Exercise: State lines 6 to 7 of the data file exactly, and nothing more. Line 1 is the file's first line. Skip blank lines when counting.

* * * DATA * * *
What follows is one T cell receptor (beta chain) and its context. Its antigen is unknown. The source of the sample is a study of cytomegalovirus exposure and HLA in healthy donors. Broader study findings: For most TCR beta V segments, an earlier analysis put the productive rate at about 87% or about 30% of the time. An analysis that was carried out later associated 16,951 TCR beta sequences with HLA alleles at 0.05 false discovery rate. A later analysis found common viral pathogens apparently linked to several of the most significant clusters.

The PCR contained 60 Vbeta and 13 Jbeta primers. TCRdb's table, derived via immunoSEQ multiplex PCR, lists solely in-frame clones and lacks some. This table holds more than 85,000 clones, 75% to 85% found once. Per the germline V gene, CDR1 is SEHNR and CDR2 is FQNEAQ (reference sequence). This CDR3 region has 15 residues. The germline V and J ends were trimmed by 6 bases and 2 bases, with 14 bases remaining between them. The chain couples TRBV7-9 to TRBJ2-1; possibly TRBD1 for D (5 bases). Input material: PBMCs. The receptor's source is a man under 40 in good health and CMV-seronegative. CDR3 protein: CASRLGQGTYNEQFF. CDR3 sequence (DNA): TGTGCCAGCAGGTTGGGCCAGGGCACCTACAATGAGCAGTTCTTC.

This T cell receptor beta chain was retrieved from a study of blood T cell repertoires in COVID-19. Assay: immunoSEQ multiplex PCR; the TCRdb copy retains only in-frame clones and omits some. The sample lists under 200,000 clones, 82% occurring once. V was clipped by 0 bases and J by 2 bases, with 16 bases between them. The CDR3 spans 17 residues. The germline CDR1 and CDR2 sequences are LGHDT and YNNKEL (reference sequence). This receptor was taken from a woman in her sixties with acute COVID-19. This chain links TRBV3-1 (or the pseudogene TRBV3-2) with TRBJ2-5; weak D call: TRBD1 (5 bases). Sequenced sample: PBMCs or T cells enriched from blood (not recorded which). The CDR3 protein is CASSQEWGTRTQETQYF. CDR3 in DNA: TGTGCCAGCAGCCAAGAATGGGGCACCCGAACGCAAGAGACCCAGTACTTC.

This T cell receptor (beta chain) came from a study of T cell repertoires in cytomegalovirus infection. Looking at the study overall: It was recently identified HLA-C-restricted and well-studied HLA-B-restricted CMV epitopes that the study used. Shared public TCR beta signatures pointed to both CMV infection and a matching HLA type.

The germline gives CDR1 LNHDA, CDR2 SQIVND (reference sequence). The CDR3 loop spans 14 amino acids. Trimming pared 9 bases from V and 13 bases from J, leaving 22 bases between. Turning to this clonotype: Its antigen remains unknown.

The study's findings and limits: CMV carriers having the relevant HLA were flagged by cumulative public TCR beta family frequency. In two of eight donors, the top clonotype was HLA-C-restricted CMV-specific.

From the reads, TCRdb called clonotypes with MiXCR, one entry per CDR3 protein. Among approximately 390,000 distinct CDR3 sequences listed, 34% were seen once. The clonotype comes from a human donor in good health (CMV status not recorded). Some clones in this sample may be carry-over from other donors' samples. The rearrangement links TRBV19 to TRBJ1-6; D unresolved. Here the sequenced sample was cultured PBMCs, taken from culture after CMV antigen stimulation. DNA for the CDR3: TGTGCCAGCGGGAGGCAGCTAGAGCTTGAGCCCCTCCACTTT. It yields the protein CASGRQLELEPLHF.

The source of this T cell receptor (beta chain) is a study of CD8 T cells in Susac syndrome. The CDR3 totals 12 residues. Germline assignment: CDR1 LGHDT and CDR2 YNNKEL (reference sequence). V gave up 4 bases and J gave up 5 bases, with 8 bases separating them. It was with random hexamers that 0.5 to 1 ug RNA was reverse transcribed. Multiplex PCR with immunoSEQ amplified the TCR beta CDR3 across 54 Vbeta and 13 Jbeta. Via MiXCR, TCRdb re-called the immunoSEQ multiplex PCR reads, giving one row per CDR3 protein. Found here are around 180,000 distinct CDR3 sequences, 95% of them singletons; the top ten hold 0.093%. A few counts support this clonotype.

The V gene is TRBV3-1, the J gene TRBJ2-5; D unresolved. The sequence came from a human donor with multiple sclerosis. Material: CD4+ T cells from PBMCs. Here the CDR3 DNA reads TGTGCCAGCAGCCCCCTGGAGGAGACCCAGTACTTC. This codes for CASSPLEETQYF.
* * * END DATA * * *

The study's findings and limits: CMV carriers having the relevant HLA were flagged by cumulative public TCR beta family frequency. In two of eight donors, the top clonotype was HLA-C-restricted CMV-specific.

From the reads, TCRdb called clonotypes with MiXCR, one entry per CDR3 protein. Among approximately 390,000 distinct CDR3 sequences listed, 34% were seen once. The clonotype comes from a human donor in good health (CMV status not recorded). Some clones in this sample may be carry-over from other donors' samples. The rearrangement links TRBV19 to TRBJ1-6; D unresolved. Here the sequenced sample was cultured PBMCs, taken from culture after CMV antigen stimulation. DNA for the CDR3: TGTGCCAGCGGGAGGCAGCTAGAGCTTGAGCCCCTCCACTTT. It yields the protein CASGRQLELEPLHF.